After four rounds of domination, Mercedes head to the Spanish Grand Prix with a 74 point lead in the Constructors’ standings, while Valtteri Bottas leads Lewis Hamilton by a single point in the Drivers’ Championship. Will Mercedes dominate again this weekend? Can Ferrari fight back? And can Carlos Sainz impress at home? Here are the talking points ahead of the weekend!
More Mercedes domination?
Mercedes head to Spain very much in control of things at the top of the championship standings. It has been a dream start to the year for the team, with four consecutive 1-2 finishes – two wins for Lewis Hamilton and two for Valtteri Bottas.
If history is anything to go by, the domination doesn’t appear likely to end this weekend. The team have won four of the last five Spanish Grands Prix, the only exception being in 2016, where Nico Rosberg and Lewis Hamilton eliminated each other from the race on the opening lap. From those four victories, they finished 1-2 in 2014, 2015 and 2018. Hamilton has won each of the last two races here, and has taken pole at Catalunya in all of the last three seasons. If you were to bet on the weekend’s result, a strong finish for Mercedes and Hamilton regaining the championship lead would be two safe options.
Can Ferrari catch up?
Mercedes have been somewhat lucky in their apparent domination of the opening four races. Charles Leclerc’s unfortunate engine failure when leading in Bahrain and his qualifying crash in Baku, which ultimately prevented him from being a major threat to victory, has arguably made Mercedes’ start to the season look stronger than it actually was. Ferrari will be hoping to claim their first victory of the season in Spain, though it may be a difficult task, with the team claiming just one victory at the track in the last ten years (Fernando Alonso, in 2013).
A series of updates may help them in their quest. A new version of the Ferrari power unit will be used this weekend. The new specification was scheduled to be used for the first time at next month’s Canadian Grand Prix, but its introduction has been brought forward by four weeks. Early introductions of power units can be a gamble, but Ferrari need a solution to start winning back points against their title rivals. The Scuderia will be hoping their cars shows similar pace around the track as they did in Winter Testing – after which many expected them to be the team to beat in the 2019 season.
Interestingly, Catalunya is one of only three circuits on the calendar where Sebastian Vettel is yet to take a pole position. Should he do so this weekend, the Spanish Grand Prix will be the 24th different event where he has started from pole, equalling Lewis Hamilton’s record.
Upgrades & updates
Ferrari won’t be the only team with a raft of upgrades this weekend. The start of the European season traditionally means that the teams bring their first major developments of the year.
One team seemingly in need of upgrades is Renault, who’ve endured a disappointing start to the year, currently ranking only seventh in the Constructors’ Championship and having completed the least racing laps of any team so far in 2019. Technical Director Nick Chester says the team will bring a “reasonable” amount of upgrades to Catalunya. Keep an eye on Nico Hulkenberg on Saturday – surprisingly, he’s never reached Q3 at this track.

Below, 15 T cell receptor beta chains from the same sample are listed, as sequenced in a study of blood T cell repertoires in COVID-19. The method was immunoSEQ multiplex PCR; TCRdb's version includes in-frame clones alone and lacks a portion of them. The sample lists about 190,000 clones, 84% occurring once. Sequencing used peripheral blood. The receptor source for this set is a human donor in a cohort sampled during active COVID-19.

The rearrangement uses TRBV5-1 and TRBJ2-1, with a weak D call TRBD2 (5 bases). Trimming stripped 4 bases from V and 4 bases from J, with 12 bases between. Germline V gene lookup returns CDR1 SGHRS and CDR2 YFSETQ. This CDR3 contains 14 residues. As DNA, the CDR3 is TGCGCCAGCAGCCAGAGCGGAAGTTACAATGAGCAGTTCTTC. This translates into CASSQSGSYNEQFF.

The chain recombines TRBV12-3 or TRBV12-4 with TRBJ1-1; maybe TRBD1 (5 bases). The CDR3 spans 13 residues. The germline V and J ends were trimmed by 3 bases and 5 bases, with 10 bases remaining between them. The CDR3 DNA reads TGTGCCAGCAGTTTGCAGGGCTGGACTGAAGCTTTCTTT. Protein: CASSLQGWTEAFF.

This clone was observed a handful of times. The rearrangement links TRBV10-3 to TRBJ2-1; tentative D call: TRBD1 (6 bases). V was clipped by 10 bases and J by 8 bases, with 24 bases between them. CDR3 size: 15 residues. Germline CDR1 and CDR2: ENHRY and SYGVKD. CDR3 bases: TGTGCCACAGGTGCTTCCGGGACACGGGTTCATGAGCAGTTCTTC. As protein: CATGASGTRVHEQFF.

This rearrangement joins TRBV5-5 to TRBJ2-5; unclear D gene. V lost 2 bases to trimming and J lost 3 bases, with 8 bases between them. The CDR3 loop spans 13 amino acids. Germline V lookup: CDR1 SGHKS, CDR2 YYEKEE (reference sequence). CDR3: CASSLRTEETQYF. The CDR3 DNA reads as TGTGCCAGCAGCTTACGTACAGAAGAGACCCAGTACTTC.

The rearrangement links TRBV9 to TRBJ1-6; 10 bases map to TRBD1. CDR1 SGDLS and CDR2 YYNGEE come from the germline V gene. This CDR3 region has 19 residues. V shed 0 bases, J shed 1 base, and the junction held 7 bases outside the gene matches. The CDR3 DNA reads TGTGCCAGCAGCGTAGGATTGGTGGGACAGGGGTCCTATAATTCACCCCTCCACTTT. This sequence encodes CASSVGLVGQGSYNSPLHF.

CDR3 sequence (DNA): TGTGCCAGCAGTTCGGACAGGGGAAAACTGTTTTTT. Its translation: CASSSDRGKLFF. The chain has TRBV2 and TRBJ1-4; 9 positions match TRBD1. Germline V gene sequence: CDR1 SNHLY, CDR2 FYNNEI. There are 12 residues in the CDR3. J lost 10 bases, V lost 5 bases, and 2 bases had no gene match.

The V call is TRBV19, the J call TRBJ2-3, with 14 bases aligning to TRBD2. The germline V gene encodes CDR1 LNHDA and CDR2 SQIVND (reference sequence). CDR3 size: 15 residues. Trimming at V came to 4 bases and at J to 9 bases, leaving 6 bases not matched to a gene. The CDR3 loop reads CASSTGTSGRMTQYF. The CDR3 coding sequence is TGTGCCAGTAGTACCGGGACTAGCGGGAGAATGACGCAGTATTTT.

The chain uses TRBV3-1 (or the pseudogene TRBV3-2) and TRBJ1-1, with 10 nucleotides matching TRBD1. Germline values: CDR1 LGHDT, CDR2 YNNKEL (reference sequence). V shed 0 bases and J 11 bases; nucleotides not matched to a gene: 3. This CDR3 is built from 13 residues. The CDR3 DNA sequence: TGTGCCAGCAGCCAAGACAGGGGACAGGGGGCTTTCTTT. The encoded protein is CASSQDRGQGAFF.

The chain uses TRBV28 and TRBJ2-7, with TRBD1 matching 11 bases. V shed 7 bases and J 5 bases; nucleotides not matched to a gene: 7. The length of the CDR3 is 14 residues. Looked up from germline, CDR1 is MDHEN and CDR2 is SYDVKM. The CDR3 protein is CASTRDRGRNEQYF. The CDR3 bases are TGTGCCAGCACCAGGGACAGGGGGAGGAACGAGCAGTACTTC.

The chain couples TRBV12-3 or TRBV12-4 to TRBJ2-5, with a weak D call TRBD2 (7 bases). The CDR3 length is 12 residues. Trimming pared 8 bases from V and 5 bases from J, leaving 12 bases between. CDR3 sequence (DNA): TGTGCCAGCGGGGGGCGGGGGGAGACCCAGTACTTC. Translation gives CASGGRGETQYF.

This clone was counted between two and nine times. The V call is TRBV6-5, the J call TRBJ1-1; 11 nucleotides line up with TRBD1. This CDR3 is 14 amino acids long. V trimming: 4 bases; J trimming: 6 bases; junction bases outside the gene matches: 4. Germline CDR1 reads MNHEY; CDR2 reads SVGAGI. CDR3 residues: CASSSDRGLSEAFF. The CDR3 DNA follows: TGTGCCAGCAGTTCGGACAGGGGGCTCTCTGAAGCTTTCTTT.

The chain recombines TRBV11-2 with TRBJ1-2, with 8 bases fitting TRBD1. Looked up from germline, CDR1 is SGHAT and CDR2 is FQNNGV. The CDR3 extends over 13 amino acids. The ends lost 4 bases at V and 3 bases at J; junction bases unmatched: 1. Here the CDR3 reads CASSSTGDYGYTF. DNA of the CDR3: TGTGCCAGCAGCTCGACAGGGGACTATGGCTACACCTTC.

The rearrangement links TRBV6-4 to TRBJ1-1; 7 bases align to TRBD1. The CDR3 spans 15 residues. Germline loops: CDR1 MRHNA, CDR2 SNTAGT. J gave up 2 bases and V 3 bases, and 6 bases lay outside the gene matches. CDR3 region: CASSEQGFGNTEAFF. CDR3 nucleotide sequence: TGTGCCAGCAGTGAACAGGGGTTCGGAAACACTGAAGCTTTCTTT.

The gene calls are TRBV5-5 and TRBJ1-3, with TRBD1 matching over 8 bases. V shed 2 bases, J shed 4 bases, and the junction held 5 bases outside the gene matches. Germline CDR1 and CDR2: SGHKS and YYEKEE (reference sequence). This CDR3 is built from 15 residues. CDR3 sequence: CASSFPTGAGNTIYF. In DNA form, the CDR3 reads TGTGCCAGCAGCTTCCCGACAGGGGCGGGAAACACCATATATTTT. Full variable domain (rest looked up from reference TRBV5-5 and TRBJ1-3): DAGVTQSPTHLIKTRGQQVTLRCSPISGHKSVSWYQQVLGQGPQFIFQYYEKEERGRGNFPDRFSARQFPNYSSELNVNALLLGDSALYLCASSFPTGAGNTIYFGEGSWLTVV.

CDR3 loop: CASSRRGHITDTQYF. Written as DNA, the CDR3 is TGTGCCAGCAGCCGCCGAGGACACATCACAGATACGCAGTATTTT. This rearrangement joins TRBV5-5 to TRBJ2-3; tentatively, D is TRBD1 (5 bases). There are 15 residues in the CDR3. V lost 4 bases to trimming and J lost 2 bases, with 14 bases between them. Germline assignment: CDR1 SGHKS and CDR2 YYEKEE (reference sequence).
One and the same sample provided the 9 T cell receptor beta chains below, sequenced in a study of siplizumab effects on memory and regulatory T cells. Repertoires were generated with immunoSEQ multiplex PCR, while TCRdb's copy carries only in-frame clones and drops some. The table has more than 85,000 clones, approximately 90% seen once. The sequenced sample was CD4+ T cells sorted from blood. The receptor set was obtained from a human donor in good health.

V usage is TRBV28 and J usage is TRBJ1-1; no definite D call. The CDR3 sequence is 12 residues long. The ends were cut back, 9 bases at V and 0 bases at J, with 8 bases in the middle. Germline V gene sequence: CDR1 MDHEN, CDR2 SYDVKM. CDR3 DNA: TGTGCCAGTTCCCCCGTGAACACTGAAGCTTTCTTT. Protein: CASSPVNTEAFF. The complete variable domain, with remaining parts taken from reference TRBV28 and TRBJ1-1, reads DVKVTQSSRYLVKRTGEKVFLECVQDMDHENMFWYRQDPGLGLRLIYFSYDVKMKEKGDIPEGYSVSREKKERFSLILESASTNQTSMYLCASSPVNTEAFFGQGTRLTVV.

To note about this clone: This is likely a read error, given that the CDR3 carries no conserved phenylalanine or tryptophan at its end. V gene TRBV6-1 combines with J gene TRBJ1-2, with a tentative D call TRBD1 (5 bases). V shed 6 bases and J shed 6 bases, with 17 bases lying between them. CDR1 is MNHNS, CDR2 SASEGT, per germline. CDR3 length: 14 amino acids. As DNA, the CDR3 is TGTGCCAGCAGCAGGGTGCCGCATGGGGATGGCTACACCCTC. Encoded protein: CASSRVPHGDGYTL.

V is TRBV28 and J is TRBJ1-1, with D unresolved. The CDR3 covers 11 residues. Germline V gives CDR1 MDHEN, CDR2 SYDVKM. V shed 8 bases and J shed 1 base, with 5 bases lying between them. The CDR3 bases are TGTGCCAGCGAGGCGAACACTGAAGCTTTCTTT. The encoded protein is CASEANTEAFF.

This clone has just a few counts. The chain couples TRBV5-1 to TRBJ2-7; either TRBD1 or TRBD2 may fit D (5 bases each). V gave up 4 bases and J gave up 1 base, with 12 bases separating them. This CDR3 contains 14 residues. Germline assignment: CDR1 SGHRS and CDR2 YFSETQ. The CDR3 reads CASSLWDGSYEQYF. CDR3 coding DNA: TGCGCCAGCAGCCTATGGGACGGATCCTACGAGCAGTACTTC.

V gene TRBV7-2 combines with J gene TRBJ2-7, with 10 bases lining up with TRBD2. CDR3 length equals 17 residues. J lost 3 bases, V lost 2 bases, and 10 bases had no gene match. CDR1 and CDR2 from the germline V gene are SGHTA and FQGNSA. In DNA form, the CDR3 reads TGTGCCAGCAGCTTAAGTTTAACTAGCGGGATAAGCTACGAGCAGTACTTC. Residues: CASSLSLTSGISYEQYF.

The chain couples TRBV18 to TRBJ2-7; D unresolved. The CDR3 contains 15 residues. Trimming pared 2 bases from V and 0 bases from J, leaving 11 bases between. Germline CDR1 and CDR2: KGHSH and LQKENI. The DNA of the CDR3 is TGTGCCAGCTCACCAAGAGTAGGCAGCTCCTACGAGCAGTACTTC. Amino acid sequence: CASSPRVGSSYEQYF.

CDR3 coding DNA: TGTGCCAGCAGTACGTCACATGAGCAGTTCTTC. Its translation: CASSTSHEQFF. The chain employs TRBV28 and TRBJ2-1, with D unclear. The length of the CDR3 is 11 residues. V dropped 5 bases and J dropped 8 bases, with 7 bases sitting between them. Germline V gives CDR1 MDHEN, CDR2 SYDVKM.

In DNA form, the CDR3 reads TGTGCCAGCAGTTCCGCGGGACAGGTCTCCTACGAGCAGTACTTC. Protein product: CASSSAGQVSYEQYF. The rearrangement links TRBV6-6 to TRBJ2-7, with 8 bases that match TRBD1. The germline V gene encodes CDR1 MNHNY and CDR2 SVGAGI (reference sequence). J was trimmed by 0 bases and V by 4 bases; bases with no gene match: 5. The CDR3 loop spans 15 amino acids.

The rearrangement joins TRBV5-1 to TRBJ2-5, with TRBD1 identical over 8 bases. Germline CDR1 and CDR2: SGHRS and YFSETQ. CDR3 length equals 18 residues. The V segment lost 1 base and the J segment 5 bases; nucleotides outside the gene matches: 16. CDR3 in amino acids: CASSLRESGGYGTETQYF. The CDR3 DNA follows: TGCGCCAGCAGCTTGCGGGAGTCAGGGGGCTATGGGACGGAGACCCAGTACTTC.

After their Azerbaijan woes, Williams will be bringing a raft of much needed updates to their car this weekend in hopes to catch up to the back of the midfield, while Red Bull will bring “fairly subtle” changes to their car.
Will any team’s rate of development be enough to see them move up the competitive order?
Home race for Carlos Sainz
For the first time since 2002, the Spanish crowd are without Fernando Alonso on the grid at his home event. Instead, Carlos Sainz will be picking up the baton as the home favourite.
Sainz’s start to his career at McLaren has been a little underwhelming, with two retirements in the opening two races, followed by a fourteenth place finish in China and his first points of the season with seventh in Azerbaijan.
Sainz’s record at the Spanish Grand Prix is impressive. He’s never failed to score points at the track, has finished higher than where he started in all of the last three seasons, and has never been beaten by a team-mate in qualifying. Ahead of the event, Sainz shared his thoughts on the title race and how upgrades could be key to a good result at his home event:
“Barcelona can change the trend of the first four races, and hopefully it will go well for McLaren and Ferrari will come a little closer to Mercedes. All the points we lost have started to be recovered and I hope this trend continues. It’s where we start to see which are the teams to beat, so we have to be smart and bring the right pieces.”
The last Spanish Grand Prix?
This could be the last visit to the Circuit de Barcelona-Catalunya, with its slot on the calendar expected to be taken by Zandvoort and the Dutch Grand Prix for 2020. The track has been a mainstay on the calendar since the Spanish Grand Prix moved here in 1991, and the event has seen plenty of memorable moments since then – from Michael Schumacher’s supremacy in the wet in 1996, to Pastor Maldonado’s unexpected 2012 win and Max Verstappen’s debut victory in 2016. With Barcelona nearby, it’s a popular race for many fans attending across Europe and will surely be missed if it does vacate the calendar. Perhaps we will hear news on the event’s future this weekend.